Six tested drilling tips
Wire insulation helps hold tiny drill bits
The jaws on the chucks of many drills don't close completely—most leave a tiny, triangular gap in the center. This presents a problem if you want to use 1⁄16 " or smaller drill bits because the chuck may not get a grip on such a slender shaft.
To prevent these tiny bits from slipping, strip off a short section of electrical-wire insulation and push it onto the end of the bit. Then, chuck the bit into the drill. The wire insulation will give the jaws of the chuck enough grip to hold the tiny bit firmly.
—Judy Coffey, Elk Grove, Calif.
End drill-press fumbling with coupling nuts
I make wind chimes for gifts using copper or aluminum tubing suspended from an oak top. Before I can tie the tubes to the wood, I have to drill holes in them. And believe me, those holes have to be in exactly the right spot so everything lines up. That means I have to frequently reposition the vise on my drill-press table, which always had me fumbling around the thick table supports with a wrench. I finally decided, "There's got to be a better way."
I bought two coupling nuts, 11⁄2 " long, to replace the nuts on the carriage bolts that hold the vise in place. Then, I drilled 1⁄4 " holes through the coupling nuts near the bottom ends and put a short rod through each one. Short pieces of plastic tubing pushed onto the ends of the rods keep them from sliding out.
The coupling nuts give me easier access for adjustments to the vise. And the rod provides greater torque for tightening and loosening.
—Max Strain, Olathe, Kan.
Bore vertical holes with scrapwood jig
Here's a quick-fix jig that will come in handy the next time you need to bore a vertical hole in the end of a long workpiece. To make the clamp block, laminate two 2×4s, one 9" long and the other 17" long as shown in the drawing below. Then, joint the sides that face the workpiece and the drill-press table to achieve a perfect 90° angle.
Next, joint the edges and faces of the 11⁄2 ×2×10" fence to perfect 90° angles. Use a framing square to align the two pieces at 90°. Then, fasten the fence to the clamp block with glue and four #8×21⁄2 " flathead wood screws and adhere a piece of 150-grit sandpaper to the clamp block as shown. Now, clamp the jig to the drill-press table, clamp the workpiece to the jig, and you're ready to bore your hole.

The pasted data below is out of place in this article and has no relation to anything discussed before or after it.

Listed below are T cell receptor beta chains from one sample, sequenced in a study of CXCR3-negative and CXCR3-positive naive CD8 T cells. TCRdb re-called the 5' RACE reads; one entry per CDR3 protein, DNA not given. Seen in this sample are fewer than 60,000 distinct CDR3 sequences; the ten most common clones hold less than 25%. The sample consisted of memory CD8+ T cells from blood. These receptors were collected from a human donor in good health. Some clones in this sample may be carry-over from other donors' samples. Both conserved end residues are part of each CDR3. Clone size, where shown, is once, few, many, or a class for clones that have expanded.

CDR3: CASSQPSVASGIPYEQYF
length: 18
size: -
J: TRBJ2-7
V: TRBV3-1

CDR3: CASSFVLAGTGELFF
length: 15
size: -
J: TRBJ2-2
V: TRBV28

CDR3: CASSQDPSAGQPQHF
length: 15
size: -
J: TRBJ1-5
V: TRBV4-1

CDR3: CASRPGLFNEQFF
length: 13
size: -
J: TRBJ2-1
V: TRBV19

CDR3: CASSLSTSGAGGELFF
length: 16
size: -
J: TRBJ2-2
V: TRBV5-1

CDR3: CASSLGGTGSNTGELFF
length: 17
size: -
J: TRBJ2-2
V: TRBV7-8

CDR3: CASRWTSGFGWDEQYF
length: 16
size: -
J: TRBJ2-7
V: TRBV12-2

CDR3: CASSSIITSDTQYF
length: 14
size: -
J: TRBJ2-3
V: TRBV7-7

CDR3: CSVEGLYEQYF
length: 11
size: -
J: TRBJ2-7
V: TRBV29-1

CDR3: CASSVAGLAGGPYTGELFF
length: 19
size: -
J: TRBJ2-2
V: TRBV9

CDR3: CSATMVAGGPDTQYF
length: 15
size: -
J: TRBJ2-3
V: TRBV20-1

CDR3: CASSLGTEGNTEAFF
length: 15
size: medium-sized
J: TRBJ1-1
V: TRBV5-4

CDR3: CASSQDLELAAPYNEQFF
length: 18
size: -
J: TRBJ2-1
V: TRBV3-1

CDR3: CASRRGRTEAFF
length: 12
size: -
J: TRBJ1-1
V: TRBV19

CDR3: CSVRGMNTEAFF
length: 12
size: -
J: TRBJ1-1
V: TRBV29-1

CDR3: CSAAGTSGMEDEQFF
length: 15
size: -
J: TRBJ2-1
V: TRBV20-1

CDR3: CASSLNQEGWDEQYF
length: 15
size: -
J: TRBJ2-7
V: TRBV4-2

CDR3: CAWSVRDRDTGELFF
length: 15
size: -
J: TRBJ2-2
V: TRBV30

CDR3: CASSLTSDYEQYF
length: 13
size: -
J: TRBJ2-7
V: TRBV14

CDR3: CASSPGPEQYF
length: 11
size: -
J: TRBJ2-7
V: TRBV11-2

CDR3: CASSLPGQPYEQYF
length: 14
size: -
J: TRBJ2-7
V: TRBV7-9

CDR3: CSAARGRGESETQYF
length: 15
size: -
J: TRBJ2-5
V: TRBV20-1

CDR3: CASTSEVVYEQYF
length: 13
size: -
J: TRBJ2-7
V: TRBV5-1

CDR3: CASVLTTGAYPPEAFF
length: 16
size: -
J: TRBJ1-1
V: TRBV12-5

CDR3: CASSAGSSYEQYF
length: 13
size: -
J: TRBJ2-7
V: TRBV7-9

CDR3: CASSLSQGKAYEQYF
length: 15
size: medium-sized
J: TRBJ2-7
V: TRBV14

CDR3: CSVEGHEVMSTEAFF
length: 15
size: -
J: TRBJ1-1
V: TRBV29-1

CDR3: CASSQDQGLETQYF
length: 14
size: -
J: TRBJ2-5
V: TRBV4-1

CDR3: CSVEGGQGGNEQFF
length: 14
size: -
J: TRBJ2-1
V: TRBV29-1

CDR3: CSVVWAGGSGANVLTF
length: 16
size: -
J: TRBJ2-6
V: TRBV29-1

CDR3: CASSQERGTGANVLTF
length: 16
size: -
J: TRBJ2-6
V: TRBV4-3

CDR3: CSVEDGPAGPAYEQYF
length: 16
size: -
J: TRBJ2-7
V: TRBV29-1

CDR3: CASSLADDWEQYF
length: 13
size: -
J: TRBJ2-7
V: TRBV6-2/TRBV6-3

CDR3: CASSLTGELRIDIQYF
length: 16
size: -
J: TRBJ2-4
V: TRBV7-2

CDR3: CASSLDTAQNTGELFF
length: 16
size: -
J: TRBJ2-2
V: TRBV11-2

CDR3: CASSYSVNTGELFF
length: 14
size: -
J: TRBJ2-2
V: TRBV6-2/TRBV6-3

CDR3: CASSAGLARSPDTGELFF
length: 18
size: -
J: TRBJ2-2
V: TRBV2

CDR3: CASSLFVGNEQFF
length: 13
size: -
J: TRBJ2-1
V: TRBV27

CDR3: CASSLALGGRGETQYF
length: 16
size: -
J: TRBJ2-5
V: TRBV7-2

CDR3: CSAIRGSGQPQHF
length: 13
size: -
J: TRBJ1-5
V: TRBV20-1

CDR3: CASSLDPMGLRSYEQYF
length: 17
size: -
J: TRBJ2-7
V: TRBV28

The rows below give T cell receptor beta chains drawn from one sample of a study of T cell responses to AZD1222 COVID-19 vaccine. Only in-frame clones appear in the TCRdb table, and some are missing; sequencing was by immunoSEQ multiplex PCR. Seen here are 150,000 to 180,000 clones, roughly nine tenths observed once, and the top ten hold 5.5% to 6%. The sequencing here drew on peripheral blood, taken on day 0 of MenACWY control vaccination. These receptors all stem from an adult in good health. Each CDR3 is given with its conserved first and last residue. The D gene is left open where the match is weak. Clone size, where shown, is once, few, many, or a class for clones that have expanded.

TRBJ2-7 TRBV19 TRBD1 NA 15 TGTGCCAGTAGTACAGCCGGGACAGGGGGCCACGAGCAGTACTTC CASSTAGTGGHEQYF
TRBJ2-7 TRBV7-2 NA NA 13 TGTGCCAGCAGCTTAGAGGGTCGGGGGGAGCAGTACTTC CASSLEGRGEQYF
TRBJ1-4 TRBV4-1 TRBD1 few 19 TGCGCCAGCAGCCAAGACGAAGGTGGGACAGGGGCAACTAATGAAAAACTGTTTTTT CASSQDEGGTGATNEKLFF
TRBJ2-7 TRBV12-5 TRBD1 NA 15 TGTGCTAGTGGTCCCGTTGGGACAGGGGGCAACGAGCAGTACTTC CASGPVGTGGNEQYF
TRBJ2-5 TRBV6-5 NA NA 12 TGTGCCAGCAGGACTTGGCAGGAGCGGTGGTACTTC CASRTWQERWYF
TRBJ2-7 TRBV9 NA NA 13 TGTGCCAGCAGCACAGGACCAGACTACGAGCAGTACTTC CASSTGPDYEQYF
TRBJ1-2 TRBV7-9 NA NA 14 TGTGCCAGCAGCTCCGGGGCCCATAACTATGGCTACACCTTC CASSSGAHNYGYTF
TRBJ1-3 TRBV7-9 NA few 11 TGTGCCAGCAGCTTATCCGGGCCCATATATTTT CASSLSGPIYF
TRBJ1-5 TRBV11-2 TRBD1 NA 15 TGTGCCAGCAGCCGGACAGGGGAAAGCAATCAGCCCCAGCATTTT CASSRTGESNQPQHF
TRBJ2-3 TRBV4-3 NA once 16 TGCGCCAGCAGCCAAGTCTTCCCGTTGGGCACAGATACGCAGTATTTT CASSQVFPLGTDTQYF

—E.C. Peters, Brighton, Ont.
Reposition holesaw to end sawdust woes
I've used a holesaw many times in the past to cut out wheels for toys. And almost always, sawdust would clog the saw, the wood would burn, and smoke would fill my shop.
Now, I position the holesaw right at the edge of the stock, creating an escape path for the sawdust. No more clogging, no more smoke.
—John Santoro, Billerica, Mass.
Protect fingers with this handmade disc
I recently purchased an 8" adjustable circle cutter for cutting clock-face holes, but the spinning arm of the cutter scared the heck out of me when I used it. So, to keep my fingers away from the danger, I made a guard from 1⁄4 " acrylic as shown. The guard fits between the cutter and the drill-press chuck, and the clear plastic lets me see the work.
—Pat Grashorn, Gilcrest, Colo.
Grip stuck plug with this homemade grabber
Have you ever tried to free a stuck wooden plug from a holesaw? If so, you know that you can do a lot of damage to the wood workpiece trying to pry it out. Build this grabber, though, and you can free these wooden pieces with a quick twist of the wrist.
Size the grabber about 1" wider than the circular plug you're cutting and about 10" long. Turn it on edge and drill a 3⁄16 " hole for the machine screw as shown. Then, drill the counterbore and hole in the face of the workpiece and bandsaw a tapered cut from the end of the handle to the hole as shown.
For this grabber to work, the plug must protrude below the teeth of the holesaw about 1⁄4 ". So when you cut your circles, don't lower the teeth completely through the stock. Rather, drill down until the pilot bit emerges from the back side of the stock. Flip over the workpiece and complete the cut from the backside.
—Bill Woodall, Gladys, Va.